In conclusion, the book's findings are useful and provide researchers with fertile material for debate. Newcomers to the field of Europeanization will gain thorough and solid knowledge, while both practitioners and intellectuals will learn how to apply different methods and point of views in analysing foreign policy outcomes. Nevertheless, there are some shortcomings that have to be highlighted. They have to do with the complexity of clearly identifying the differences between 'uploading', 'downloading' and 'crossloading' national foreign policies, or the constructivist factors that shape consolidated foreign policy views, such as the ideological hostility to further integration that occurs in times of crisis. These factors all contribute to the infringement of established norms, but there is no getting around the problem unless a common strategy for European external relations is worked out. When and how that will happen depends on whether Europe is able to cope with "monolithic" national decisions. (Dario Sabbioni)
Peace operations and organised crime : enemies or allies? / edited by James Cockayne and Adam Lupel. - London and New York : Routledge, 2011. - x, 230 p. - (Cass series on peacekeeping ; 28). - ISBN 978-0-415-60170-2 ; 978-0-203-80473-5 (ebk)
While scholars and practitioners have often drawn attention to the links between organised crime and state fragility, armed conflict and terrorism, there is a surprising dearth of systematic thought addressing the relationship between organised crime and international peace operations. In this respect, this book edited by James Cockayne and Adam Lupel (co-director of the Center on Global Counterterrorism in New York and editor at the International Peace Institute, respectively) tries to answer a challenging question: what are the intended and unintended links between organised crime and UN-led peace operations?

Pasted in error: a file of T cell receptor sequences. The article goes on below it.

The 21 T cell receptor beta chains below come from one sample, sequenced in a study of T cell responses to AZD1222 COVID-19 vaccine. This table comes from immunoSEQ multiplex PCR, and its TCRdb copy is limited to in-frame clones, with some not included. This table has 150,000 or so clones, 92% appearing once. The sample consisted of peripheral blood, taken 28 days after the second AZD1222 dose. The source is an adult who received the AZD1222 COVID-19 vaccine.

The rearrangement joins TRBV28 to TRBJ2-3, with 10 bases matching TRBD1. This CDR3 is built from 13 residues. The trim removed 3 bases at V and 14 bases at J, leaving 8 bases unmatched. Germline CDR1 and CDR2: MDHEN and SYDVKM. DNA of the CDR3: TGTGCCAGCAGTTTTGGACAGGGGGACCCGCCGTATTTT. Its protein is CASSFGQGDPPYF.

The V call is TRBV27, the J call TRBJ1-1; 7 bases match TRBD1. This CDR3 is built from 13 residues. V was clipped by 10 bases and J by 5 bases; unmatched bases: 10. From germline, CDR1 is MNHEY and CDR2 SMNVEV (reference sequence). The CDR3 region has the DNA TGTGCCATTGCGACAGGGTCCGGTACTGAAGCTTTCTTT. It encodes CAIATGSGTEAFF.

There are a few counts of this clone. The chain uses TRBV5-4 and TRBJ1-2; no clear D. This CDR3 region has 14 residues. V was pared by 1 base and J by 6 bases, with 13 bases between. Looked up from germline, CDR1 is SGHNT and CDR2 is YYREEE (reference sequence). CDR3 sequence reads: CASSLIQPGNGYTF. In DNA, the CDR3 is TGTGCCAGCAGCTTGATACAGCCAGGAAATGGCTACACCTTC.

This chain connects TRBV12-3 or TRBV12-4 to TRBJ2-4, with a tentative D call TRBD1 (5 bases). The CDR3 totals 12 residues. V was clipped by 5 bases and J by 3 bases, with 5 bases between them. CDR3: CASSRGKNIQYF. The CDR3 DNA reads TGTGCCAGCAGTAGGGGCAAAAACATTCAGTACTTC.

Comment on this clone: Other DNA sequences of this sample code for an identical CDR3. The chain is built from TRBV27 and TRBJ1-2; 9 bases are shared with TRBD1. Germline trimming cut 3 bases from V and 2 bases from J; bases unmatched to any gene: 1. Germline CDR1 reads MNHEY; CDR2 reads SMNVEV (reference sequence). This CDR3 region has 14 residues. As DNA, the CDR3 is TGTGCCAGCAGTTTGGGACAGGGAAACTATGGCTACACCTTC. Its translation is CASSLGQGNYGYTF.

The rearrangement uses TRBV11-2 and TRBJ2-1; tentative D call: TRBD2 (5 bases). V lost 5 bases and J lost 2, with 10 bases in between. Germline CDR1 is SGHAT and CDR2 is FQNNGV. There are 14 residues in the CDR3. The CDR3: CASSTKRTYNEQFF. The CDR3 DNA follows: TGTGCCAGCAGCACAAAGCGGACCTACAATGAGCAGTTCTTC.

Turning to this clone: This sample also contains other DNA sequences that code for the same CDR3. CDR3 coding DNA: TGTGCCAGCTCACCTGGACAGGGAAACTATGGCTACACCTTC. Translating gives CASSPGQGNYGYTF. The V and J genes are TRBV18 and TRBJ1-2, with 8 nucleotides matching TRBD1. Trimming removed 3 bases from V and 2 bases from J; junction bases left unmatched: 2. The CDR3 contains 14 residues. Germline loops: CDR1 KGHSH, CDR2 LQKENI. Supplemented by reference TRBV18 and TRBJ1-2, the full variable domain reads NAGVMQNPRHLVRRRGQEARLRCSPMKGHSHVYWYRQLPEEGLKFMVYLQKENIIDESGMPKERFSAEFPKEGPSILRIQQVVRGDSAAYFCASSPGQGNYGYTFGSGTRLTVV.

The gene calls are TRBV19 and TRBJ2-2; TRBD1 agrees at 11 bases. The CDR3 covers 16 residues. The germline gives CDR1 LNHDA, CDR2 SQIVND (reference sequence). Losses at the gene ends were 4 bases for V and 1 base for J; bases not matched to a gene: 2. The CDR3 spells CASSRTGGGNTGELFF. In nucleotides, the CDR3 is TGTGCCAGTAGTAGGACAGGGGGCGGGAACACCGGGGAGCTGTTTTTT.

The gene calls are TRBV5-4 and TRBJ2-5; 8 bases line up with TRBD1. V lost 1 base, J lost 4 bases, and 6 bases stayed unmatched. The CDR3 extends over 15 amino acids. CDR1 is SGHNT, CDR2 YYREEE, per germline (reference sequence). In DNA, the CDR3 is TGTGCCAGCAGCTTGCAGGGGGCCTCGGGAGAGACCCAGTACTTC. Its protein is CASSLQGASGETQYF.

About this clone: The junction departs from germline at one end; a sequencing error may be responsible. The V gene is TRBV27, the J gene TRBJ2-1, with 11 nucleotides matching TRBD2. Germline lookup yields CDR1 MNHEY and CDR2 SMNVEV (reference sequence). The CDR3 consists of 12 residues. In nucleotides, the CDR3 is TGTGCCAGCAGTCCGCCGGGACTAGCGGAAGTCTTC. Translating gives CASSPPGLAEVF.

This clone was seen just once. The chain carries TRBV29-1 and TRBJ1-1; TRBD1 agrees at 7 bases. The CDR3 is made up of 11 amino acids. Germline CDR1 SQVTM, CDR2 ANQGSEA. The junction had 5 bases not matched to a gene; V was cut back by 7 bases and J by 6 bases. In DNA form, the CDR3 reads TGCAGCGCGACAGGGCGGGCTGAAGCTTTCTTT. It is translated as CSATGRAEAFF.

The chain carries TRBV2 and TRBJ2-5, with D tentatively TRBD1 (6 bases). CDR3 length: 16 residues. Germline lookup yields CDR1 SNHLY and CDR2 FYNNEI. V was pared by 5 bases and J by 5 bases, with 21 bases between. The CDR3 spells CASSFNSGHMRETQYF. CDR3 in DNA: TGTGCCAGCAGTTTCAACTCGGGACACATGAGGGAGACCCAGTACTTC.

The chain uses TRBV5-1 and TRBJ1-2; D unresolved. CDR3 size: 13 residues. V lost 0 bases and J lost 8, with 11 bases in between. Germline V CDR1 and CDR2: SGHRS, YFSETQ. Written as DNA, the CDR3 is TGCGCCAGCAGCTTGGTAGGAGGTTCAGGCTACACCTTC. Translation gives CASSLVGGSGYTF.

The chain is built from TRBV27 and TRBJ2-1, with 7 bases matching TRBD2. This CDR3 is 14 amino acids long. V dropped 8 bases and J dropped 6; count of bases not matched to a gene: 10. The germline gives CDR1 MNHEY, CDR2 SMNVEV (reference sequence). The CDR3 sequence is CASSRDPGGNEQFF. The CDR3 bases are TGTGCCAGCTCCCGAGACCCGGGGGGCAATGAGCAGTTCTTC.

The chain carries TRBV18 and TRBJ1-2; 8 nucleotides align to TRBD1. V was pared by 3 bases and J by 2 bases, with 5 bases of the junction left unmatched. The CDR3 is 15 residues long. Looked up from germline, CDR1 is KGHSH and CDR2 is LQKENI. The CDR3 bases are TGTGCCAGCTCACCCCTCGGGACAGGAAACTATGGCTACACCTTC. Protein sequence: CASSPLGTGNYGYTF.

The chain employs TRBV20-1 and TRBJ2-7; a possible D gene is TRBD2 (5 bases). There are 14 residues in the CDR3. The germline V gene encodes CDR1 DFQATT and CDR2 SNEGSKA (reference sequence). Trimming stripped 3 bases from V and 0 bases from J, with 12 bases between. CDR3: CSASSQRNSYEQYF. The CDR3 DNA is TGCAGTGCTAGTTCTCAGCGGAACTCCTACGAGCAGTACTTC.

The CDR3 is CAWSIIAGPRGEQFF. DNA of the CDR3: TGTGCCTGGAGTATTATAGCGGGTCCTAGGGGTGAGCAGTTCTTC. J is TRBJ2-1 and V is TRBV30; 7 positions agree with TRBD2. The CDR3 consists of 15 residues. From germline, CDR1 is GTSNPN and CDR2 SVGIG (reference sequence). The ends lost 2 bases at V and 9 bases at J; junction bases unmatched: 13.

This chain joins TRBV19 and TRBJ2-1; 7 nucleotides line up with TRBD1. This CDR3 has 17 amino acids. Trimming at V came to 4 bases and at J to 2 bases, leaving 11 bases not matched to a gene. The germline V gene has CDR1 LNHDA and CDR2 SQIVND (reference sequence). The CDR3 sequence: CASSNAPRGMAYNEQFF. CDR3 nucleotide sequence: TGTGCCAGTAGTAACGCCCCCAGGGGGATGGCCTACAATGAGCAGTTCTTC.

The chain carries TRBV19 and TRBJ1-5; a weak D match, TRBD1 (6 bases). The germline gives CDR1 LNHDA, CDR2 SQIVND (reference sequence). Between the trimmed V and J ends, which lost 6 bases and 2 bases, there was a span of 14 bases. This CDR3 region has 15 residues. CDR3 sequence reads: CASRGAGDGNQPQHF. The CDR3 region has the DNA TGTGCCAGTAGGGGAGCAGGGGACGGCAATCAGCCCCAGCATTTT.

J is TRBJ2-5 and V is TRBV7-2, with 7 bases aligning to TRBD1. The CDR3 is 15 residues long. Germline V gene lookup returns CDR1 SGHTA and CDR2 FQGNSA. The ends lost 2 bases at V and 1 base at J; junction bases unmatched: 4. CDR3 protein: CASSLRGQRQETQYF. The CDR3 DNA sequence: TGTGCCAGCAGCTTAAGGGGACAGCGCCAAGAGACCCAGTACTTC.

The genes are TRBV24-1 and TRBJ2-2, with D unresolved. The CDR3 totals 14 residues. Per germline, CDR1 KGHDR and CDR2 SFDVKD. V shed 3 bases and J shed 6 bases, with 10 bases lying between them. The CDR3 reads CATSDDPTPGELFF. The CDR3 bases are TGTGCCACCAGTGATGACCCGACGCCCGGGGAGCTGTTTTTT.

After a general analysis of the role of UN peace operations in countering corruption and organised crime, the core chapters of the book explore the multiple shapes the relationship between international peacekeeping missions and criminal networks and related activities may have. To this end, it adopts a comparative approach based on eight country studies, from the Balkans to Africa, Latin America and, more recently, Afghanistan and Iraq.
The relationship between peace operations and organised crime is not univocal or simply dichotomist. The several types of criminal organisations around the world (categorised using three specific criteria: type of coercion, capital and legitimacy), the different countries in which they act, and the various characteristics of a peacekeeping operation can lead to opposite scenarios. On the one hand, if peace operations aim to build peace, security and the rule of law, they are logically enemies of any national or transnational criminal organisation. On the other, these two actors can become tacit allies due to the potentially dangerous structural symbiosis created by the economic opportunities offered, implicitly, by an international peace mission. This might be the case of Guatemala, for instance, dealt with by Patrick Gavigan (chapter nine), where criminal networks have grown stronger during an internationally backed peace process, despite the decade-ling presence in the country of a UN verification mission. Another example is illustrated by Roland Marchal (chapter six), who examines the successive peace operations and other interventions in Somalia and finds they created room for the emergence of specific business activities labelled 'criminal'.